As you know, damage in Bulletproof Blues is not dependent on “rolling damage”. A knife usually does the same damage, a pistol usually does the same damage, and so on. The exception to this is if the attacker has “expertise” with the attack and rolls particularly well on their attack roll: that grants an “extreme success”, the most common result of which is +3 damage.
There are three reasons for this. First, rolling and counting handfuls of dice is time consuming. Sure, doing it once is no big deal, but over the course of a game session, with every player doing rolling and counting, rolling and counting, that small amount of time adds up. Since one of the primary goals for Bulletproof Blues is that combat should be fast, we decided to keep the damage for attacks consistent.
Second, given the range of power levels for attacks and defenses in a typical Bulletproof Blues game, rolling for damage obviously wouldn’t work. Even a relatively small variation (rolling a d6, for example) would have game-breaking consequences. A small revolver would have a reasonably good chance at shooting through an armored car, while a bazooka would have a reasonable chance to bounce off of a police officer’s ballistic vest. That works for a more “four color” game, but not for Bulletproof Blues.
Third, and most importantly, is that we don’t want Bulletproof Blues to be the kind of game where you just attack a tough opponent over and over and hope to get lucky. If the player characters are faced with an opponent that shrugs off their usual attacks, we don’t want the players to just fire away at the enemy doggedly until a lucky hit takes them down. That’s terribly dreary. Instead, an enemy that is too tough for their usual attacks should inspire the players to rethink their strategy. Perhaps the player characters need to use teamwork to combine their attacks and overcome the enemy’s armor. If the opponent is too tough for even that, then they should try some other approach. Can the enemy breathe under water? Does the enemy have some psychological weakness than can be exploited? Is the enemy vulnerable to a particular form of energy? In Bulletproof Blues, success should depend on the choices of the characters, not on dogged persistence and waiting for a lucky die roll.
Unpredictability is undeniably part of what makes combat fun, and even a small unexpected bonus can add some zing to a fight. So we got to thinking: how could we add a very small amount of variability to the damage in combat without undermining the basic premises of the game and without slowing down combat?
So here’s what we are currently planning for Bulletproof Blues Second Edition (look for the Kickstarter in February!): an expansion of the benefits of rolling particularly well on a given task. Previously, a task roll either failed, succeeded, or resulted in an extreme success. We would like to add an intermediate step between ordinary success and extreme success, called “remarkable success”.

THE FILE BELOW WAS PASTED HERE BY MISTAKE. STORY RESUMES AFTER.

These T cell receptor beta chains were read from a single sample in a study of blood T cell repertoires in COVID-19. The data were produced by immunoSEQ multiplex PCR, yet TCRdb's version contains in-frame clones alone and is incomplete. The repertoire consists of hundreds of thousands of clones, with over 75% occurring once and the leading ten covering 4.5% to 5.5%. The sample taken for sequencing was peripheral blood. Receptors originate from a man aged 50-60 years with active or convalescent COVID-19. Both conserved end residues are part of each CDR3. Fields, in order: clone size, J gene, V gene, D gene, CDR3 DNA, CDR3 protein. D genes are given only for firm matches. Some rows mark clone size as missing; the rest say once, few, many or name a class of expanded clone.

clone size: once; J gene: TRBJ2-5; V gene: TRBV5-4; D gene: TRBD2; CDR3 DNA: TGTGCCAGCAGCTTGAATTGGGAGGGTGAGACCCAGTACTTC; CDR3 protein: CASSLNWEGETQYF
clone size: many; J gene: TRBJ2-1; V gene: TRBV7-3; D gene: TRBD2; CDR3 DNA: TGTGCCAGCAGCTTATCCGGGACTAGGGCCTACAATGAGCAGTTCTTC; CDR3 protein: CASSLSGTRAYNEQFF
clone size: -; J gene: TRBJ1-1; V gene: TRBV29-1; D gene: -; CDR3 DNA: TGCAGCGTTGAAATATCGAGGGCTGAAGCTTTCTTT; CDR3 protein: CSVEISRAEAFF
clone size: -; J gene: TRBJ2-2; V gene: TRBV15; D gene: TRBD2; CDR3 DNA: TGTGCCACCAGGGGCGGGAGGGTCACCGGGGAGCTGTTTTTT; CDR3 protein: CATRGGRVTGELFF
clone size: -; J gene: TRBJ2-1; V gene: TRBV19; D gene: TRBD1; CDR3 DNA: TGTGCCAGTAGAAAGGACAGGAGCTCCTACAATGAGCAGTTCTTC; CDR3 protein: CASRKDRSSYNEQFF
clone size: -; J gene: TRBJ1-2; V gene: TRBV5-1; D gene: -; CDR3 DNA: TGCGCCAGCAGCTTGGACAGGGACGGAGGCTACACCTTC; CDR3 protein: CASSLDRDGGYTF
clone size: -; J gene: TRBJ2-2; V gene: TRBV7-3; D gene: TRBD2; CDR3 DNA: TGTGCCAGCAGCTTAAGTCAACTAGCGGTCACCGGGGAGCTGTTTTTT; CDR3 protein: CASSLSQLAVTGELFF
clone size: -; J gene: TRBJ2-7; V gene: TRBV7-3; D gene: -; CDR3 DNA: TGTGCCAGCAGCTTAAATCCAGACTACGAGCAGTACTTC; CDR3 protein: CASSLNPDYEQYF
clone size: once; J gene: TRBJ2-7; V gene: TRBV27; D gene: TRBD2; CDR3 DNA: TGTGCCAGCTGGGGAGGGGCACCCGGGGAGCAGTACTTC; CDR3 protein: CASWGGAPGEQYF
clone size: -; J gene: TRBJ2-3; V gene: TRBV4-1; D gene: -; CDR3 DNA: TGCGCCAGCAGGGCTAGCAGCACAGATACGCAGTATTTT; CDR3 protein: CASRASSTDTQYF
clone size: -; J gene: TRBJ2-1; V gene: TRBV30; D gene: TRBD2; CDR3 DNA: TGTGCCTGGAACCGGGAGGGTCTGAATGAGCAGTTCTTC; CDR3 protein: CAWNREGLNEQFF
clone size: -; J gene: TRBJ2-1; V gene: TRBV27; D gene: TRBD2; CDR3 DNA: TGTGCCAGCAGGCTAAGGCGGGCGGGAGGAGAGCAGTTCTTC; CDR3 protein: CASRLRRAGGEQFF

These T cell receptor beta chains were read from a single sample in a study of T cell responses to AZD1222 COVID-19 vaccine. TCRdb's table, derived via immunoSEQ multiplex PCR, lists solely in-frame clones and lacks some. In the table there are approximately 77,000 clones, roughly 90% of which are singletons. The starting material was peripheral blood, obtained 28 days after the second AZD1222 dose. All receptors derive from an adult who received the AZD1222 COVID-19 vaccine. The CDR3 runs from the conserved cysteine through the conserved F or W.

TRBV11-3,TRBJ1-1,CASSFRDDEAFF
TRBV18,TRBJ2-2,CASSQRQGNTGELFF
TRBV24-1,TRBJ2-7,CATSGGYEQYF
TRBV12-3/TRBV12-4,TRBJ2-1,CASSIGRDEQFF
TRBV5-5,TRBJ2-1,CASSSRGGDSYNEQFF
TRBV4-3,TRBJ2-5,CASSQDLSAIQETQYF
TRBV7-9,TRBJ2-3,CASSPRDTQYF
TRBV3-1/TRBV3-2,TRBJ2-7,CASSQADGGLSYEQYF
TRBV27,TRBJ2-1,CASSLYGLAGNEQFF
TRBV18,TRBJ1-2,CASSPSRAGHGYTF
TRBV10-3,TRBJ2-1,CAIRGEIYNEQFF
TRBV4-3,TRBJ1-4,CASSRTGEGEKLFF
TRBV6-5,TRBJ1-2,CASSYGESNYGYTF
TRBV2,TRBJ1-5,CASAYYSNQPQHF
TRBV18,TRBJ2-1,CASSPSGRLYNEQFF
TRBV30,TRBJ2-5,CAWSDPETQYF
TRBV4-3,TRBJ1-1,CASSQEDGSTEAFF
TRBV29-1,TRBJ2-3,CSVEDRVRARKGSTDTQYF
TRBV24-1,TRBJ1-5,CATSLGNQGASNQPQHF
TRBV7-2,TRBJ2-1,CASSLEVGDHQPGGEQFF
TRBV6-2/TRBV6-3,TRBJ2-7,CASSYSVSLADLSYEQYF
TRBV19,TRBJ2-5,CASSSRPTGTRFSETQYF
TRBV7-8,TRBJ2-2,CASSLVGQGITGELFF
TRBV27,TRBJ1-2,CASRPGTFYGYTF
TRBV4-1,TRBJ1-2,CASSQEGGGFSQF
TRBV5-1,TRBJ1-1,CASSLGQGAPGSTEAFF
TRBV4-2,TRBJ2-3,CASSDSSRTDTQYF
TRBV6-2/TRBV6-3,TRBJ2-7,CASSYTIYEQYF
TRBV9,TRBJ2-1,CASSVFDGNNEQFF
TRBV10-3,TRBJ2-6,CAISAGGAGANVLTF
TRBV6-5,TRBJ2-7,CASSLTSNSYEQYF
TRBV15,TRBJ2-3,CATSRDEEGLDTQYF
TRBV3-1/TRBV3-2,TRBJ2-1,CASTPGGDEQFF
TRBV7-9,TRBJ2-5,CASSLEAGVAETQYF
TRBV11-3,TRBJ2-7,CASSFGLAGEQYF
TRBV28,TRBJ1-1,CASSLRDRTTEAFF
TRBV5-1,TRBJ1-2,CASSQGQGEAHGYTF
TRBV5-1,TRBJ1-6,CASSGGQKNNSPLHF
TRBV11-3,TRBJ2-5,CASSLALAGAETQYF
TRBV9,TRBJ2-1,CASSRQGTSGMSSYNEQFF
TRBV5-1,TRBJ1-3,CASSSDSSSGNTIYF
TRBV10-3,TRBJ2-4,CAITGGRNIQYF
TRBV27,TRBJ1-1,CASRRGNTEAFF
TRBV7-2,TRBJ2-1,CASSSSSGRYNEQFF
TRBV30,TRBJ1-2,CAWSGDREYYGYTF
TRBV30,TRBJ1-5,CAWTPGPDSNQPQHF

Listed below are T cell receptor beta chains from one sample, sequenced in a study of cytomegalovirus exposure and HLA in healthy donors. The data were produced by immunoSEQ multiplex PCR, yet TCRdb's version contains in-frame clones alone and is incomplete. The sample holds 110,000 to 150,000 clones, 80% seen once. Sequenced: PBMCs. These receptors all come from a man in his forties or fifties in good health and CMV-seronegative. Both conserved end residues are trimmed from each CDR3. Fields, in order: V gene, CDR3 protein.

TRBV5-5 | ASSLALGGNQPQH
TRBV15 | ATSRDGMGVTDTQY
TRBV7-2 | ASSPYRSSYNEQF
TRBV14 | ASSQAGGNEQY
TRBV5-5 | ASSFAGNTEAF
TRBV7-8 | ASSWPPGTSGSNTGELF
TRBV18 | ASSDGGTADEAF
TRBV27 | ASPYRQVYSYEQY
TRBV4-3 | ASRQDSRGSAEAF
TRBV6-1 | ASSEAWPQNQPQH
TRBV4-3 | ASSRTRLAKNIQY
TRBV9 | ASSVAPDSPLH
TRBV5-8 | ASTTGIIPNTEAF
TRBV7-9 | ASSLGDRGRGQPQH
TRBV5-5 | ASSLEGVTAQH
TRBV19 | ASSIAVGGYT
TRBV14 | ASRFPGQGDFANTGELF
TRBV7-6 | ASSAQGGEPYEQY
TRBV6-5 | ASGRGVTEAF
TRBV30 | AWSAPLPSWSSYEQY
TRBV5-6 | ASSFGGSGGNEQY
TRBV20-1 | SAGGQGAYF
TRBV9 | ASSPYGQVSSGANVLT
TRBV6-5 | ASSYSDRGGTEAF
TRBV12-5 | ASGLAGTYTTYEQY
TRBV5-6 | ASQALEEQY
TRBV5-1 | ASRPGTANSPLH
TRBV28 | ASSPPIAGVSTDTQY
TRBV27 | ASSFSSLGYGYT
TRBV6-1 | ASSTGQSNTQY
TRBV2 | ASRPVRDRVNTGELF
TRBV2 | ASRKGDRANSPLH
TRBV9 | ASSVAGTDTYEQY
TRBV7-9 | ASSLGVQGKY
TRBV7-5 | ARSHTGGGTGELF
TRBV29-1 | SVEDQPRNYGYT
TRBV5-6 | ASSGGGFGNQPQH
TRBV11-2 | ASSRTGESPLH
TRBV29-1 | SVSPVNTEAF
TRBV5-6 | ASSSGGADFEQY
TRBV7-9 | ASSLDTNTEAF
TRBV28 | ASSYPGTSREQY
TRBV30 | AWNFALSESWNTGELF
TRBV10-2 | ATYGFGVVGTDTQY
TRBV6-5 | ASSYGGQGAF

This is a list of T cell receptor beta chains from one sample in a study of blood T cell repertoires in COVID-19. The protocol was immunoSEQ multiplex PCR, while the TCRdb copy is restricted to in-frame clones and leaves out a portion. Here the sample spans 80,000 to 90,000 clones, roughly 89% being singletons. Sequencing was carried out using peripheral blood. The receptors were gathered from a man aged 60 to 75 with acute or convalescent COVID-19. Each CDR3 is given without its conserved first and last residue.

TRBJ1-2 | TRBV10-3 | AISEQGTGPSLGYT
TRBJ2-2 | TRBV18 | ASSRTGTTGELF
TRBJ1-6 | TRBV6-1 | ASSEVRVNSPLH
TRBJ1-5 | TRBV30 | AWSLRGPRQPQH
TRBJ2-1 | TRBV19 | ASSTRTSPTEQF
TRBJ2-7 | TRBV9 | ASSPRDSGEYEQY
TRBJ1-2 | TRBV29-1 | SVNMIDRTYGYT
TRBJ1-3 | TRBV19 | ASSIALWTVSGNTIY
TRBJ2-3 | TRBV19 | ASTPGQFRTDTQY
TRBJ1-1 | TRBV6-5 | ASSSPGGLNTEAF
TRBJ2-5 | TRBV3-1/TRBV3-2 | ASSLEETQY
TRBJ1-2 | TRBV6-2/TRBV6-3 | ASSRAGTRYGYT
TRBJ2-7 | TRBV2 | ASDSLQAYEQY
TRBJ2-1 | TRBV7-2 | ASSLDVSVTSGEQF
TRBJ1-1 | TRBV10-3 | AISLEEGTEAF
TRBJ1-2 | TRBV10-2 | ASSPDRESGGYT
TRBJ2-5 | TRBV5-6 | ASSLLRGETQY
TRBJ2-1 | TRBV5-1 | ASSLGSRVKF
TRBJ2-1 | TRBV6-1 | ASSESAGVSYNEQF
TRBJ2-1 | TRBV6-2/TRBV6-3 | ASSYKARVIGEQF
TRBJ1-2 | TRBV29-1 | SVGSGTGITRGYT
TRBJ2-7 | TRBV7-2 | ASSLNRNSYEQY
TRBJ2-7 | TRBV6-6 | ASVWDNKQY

If the player’s roll equals or exceeds the task difficulty, the character succeeds at the task in a completely satisfactory manner: the clue is found, the language is translated, or the lightning bolt hits its target. However, rolling higher than the required task difficulty may grant additional benefits.
If the player does not have expertise in the power or skill, and rolls three or more over the task difficulty, the character achieves a remarkable success. So if a character attempted a challenging task (task difficulty 12), and the player rolled 15 or more, but the player did not have expertise, this would be a remarkable success.
If the player rolls a remarkable success when making a skill roll, perhaps the character gets some small amount of additional information unrelated to the task at hand, or perhaps the GM gives the player a hint about a better avenue of inquiry. If the player rolls a remarkable success in combat, one rank is added to the weapon or power, solely for the purposes of that attack.
If the player has expertise in the power or skill, and rolls three or more over the task difficulty, the character achieves an extreme success. So if a character attempted a challenging task (task difficulty 12), and the player rolled 15 or more, and the player had expertise, this would be an extreme success.
If the player rolls an extreme success when making a skill roll, perhaps the character has a “eureka!” moment, or perhaps they have found answers to questions they didn’t even know they should ask. If the player rolls an extreme success in combat, the attacker may choose one of three bonus effects, unless the description of the power says otherwise: overwhelming the target, smashing the target, or staggering the target.
What do you think?
One repercussion of adding “remarkable success” is that characters with very high Prowess or Accuracy can often rely on doing an extra point of damage with their attacks. Conversely, characters with very low Prowess or Accuracy will often take an extra point of damage from attacks.